Now, what’s interesting is that all of these things predated. I mean, Henry Kissinger’s involvement in Cambodia, in Laos, in East Timor, in Pakistan predated that modern era. But what’s really interesting is that in each of the instances I’m talking about — Cambodia, East Timor, Pakistan — there actually were tribunals set up afterwards to look at war crimes. So, as you know, in Cambodia, the United Nations. after the Khmer Rouge fell, created an international tribunal to prosecute the crimes committed in Cambodia. But, of course, the U.S., which backed the tribunal, insisted that the jurisdiction of that tribunal only cover the Khmer Rouge period, not go back to the period of U.S. bombings. And, in fact, every time there was a tug of war between Hun Sen and the United States over the tribunal, which Hun Sen tried to — in fact, did control and made sure none of his people were involved, were investigated — he would threaten, said, “You know, we could go back and look at what you guys did.” And so, you had a tribunal for Cambodia. It just didn’t include what the U.S. had done.
Same thing in Pakistan. There was eventually a tribunal established in East Pakistan, or in Bangladesh, as it’s called now, to look at crimes committed during that genocide. But it, too, did not take jurisdiction over those people who were not living in the country.
And finally, in East Timor, at the very end, after East Timor gains its independence and a reckoning began into who was responsible for what — and, of course, the East Timorese Truth Commission specifically talked about the United States’s role in creating the horrors and in supporting the Indonesian massacres — the East Timor tribunal also chose, in fact, not to go back and look at the U.S. period.
So, very rarely — I mean, it was very unusual in the pre-1998 world, in the pre-International Criminal Court world, to have tribunals looking at past actions. In each of these three cases, you did have tribunals, but in each of these three cases, there was a choice made not to go back and look at what the United States, under Henry Kissinger, had done.
AMY GOODMAN: And why was that? Was the U.S. behind that, putting pressure on these countries? And also talk about the double standard. I mean, when you look at, for example, the International Criminal Court, how often it is not leaders from countries like the United States who are put in the dock?
REED BRODY: Well, of course, Amy, in the world I operate in of international justice, double standards is the main — the main obstacle. It’s the main sticking point. It’s very, I mean, still — it’s never easy to bring people to justice, even Third World dictators, but it is sometimes possible. But international justice has always fallen flat when it comes to dealing with powerful Western interests. We see at the International Criminal Court, for instance — of course, the International Criminal Court, it should be pointed out, in 21 years, and at the cost of $2 billion, has never actually sustained the atrocity conviction of any state official, not just Western, any state official, at any level, anywhere in the world. The only five final convictions at the ICC were five African rebels. But there have been attempts by the ICC to prosecute leaders, all in Africa, in fact. And, of course, now, more recently, we have the indictment of Vladimir Putin, the president of Russia.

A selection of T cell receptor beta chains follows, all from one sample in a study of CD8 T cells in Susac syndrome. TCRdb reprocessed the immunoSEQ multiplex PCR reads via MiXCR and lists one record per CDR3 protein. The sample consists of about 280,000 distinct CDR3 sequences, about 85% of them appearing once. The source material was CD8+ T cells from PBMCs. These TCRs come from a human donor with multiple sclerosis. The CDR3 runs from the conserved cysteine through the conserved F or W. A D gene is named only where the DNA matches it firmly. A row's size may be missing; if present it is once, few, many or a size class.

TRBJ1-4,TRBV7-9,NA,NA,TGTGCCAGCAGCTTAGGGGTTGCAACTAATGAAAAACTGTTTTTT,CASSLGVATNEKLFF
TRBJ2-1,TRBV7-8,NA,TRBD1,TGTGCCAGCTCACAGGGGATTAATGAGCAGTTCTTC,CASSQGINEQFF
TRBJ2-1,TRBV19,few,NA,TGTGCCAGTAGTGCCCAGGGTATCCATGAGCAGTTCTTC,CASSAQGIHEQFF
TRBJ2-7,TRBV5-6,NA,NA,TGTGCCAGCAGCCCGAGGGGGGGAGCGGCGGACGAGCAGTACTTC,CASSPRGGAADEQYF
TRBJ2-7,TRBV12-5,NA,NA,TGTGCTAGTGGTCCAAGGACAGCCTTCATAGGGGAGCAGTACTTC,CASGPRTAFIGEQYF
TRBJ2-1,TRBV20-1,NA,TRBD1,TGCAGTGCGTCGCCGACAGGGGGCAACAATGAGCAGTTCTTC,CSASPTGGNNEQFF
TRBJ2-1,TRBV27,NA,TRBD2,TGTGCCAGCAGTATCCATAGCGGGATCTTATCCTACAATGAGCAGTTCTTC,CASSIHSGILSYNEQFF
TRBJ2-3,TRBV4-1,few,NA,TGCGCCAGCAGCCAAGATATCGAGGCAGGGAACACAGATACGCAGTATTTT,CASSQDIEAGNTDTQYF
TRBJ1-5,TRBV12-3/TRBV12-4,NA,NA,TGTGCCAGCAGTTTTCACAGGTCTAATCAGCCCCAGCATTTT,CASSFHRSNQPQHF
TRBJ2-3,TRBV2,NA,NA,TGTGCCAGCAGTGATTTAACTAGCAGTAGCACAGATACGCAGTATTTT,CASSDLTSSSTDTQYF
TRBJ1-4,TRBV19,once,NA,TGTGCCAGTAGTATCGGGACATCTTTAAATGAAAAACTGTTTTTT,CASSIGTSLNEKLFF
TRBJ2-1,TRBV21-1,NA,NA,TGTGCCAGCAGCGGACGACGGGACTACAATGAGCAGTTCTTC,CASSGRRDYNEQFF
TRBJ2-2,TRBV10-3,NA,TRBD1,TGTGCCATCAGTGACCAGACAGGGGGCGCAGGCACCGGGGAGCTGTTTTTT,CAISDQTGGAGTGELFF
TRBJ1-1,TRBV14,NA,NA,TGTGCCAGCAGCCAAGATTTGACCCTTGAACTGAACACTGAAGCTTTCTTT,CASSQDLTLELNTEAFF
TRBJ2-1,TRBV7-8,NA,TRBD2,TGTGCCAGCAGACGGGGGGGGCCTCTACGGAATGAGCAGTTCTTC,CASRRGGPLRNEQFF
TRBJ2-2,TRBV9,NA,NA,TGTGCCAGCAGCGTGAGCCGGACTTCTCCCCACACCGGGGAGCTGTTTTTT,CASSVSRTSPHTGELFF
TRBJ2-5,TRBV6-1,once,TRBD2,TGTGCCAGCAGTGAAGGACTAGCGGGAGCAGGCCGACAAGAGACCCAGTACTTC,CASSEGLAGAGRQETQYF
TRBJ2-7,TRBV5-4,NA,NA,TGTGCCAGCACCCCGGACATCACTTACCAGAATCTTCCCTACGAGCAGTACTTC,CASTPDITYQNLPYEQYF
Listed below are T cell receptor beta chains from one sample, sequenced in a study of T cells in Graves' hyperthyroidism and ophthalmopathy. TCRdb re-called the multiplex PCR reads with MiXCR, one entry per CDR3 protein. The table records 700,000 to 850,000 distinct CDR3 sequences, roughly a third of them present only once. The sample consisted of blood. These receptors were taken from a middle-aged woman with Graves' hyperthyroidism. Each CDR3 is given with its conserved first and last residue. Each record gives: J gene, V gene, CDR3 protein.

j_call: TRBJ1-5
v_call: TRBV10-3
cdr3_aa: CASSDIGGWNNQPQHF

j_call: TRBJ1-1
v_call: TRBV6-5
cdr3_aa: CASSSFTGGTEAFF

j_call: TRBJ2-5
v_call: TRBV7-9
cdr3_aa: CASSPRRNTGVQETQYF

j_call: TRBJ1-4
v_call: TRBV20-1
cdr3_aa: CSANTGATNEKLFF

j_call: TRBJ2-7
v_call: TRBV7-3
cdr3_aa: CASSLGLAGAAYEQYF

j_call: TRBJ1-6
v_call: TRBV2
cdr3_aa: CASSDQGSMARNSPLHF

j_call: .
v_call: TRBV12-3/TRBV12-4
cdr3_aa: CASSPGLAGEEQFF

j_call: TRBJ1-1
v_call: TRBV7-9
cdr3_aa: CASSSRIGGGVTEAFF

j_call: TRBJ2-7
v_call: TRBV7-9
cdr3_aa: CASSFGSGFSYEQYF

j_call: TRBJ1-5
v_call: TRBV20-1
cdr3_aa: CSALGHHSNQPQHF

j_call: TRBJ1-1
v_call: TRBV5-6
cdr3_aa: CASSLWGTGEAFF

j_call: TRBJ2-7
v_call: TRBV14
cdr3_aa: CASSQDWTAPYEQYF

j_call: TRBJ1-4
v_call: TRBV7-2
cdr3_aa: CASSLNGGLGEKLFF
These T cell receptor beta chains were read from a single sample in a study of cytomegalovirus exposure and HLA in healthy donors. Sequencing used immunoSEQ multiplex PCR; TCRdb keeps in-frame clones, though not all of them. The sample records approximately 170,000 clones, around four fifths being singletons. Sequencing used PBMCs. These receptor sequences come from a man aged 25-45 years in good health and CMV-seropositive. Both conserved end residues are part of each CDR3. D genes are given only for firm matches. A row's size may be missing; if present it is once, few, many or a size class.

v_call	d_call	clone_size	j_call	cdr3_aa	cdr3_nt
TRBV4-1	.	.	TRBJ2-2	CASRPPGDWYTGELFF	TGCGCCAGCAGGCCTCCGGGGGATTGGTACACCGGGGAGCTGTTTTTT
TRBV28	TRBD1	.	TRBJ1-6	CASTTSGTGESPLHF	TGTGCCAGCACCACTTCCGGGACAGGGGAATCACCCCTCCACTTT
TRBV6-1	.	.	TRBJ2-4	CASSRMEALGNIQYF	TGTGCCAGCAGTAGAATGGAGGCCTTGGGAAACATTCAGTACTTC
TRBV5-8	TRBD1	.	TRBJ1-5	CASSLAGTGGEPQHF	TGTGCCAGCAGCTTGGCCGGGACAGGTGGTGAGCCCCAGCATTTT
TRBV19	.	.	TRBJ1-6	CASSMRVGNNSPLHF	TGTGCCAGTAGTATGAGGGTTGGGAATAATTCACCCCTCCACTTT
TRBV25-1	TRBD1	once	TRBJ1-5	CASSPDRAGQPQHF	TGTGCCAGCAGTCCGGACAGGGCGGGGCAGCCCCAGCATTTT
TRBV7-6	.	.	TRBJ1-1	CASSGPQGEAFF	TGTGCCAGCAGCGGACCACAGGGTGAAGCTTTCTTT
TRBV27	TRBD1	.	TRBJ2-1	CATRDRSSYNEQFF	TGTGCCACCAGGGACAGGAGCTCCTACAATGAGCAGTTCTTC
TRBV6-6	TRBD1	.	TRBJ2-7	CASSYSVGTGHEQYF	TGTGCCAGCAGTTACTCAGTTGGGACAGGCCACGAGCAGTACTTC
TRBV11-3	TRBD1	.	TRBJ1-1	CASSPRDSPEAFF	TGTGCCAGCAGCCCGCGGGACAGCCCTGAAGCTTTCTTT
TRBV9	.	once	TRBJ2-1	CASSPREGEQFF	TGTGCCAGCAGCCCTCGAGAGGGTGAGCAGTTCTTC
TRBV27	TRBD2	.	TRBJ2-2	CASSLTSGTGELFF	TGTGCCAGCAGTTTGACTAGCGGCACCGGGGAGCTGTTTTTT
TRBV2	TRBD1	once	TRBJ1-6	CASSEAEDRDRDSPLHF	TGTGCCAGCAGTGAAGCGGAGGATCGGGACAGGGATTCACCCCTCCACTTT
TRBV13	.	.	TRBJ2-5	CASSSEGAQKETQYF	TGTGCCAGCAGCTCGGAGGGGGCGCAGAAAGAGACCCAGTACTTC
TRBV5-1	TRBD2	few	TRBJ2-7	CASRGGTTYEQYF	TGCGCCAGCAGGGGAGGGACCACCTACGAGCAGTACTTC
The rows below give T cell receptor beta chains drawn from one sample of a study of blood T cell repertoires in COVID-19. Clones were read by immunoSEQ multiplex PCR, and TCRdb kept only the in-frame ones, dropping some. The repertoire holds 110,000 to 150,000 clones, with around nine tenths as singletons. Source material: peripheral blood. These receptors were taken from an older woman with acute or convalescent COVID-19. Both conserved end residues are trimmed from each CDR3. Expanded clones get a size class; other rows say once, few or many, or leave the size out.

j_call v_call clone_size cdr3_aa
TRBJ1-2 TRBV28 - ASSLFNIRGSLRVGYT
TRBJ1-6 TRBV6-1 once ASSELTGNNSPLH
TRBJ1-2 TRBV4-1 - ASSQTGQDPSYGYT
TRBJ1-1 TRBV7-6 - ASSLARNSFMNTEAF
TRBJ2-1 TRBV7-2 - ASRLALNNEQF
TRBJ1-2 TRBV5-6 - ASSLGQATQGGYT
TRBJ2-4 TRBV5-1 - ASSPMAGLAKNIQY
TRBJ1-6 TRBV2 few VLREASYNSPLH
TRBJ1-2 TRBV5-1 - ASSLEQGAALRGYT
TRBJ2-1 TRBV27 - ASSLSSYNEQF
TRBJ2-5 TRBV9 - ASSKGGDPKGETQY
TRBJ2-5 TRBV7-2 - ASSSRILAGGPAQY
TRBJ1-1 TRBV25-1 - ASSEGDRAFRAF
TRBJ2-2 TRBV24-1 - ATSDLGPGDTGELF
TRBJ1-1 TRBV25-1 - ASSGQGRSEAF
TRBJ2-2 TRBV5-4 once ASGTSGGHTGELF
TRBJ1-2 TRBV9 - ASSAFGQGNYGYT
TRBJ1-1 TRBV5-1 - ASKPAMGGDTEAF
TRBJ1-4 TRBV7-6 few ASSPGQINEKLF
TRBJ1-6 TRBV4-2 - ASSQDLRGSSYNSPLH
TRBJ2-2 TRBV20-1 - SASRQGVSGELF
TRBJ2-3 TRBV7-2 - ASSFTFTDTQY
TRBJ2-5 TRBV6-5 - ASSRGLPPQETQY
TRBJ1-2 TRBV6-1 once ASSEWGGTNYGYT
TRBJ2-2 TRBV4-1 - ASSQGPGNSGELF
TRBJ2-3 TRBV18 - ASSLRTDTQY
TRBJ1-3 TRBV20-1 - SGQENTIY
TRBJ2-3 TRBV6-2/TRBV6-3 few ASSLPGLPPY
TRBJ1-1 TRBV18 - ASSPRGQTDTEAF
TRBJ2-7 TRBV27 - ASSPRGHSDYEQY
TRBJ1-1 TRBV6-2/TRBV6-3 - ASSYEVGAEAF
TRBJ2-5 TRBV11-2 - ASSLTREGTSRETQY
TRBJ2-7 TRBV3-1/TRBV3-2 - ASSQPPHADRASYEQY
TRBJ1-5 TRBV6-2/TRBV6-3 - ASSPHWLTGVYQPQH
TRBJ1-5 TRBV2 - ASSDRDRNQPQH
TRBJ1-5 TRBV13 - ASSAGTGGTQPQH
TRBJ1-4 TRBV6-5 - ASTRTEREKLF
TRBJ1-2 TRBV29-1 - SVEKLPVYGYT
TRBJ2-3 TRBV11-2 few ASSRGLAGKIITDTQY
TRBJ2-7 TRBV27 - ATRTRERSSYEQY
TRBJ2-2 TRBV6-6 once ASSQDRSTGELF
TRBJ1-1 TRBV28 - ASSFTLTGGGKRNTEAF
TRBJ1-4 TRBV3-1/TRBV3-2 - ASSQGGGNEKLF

And I think, you know, many people are contrasting — I mean, I would contrast — the international justice response to the Russian invasion of Ukraine and the Russian war crimes in Ukraine — in that case, we saw a very vigorous and heartwarming response internationally. The prosecutor of the ICC, Karim Khan, immediately went to and made several visits to Ukraine, a country that he called a crime scene. Forty-one Western countries gave the ICC authority, jurisdiction or triggered an investigation. Karim Khan raised millions of dollars in extrabudgetary funds to address the situation in Ukraine, and within a year, of course, indicted Vladimir Putin. This is as it should be. This is exactly what the International Criminal Court is there for.
The contrast is, you know, in Palestine. As we talked about on your show once, for 15 years the Palestinian complaints at the ICC have been given this slow walk by the prosecutor, first several years — by three prosecutors — by the first prosecutor, Luis Moreno Ocampo, who spent several years evaluating whether or not Palestine was a state — was a state — before finally punting the issue. Then, after the General Assembly of the U.N. determined and recognized Palestine as an observer state, there was a lot of pressure on Palestine not to ratify the ICC statute. Friends of the ICC, countries like Britain, and, of course, even the United States put pressure on the Palestinian Authority not to ratify the ICC treaty, because they didn’t want to inject justice which could interfere with the peace process, which of course was not going on. But Palestine did ratify the ICC treaty and filed a request for an investigation. And then the second prosecutor, Fatou Bensouda, spent five years looking at whether there — crimes had been committed, finally determined, just as she was about to leave office, that there was sufficient evidence to believe that crimes may have been committed, crimes including illegal settlements, war crimes on both sides, and gave it to this prosecutor. This prosecutor, Karim Khan, has had those issues sitting on his desk for two years. He had one person in his office investigating that case. And it wasn’t until October 7th and, you know, what has happened since that the ICC has kind of sprung into action. But the question has always been, you know: Why was Palestine treated differently? Why were the complaints, why were the issues there treated differently, until now?
AMY GOODMAN: Reed, I wanted to go to the chief prosecutor at the International Criminal Court, Karim Khan, who did visit Israel and, apparently, the West Bank Thursday at the request of Israeli survivors and the families of victims of the October 7th Hamas attack on Israel. Khan also visited places, as I said, in the West Bank. This is Karim Khan speaking at a news conference in Egypt last month.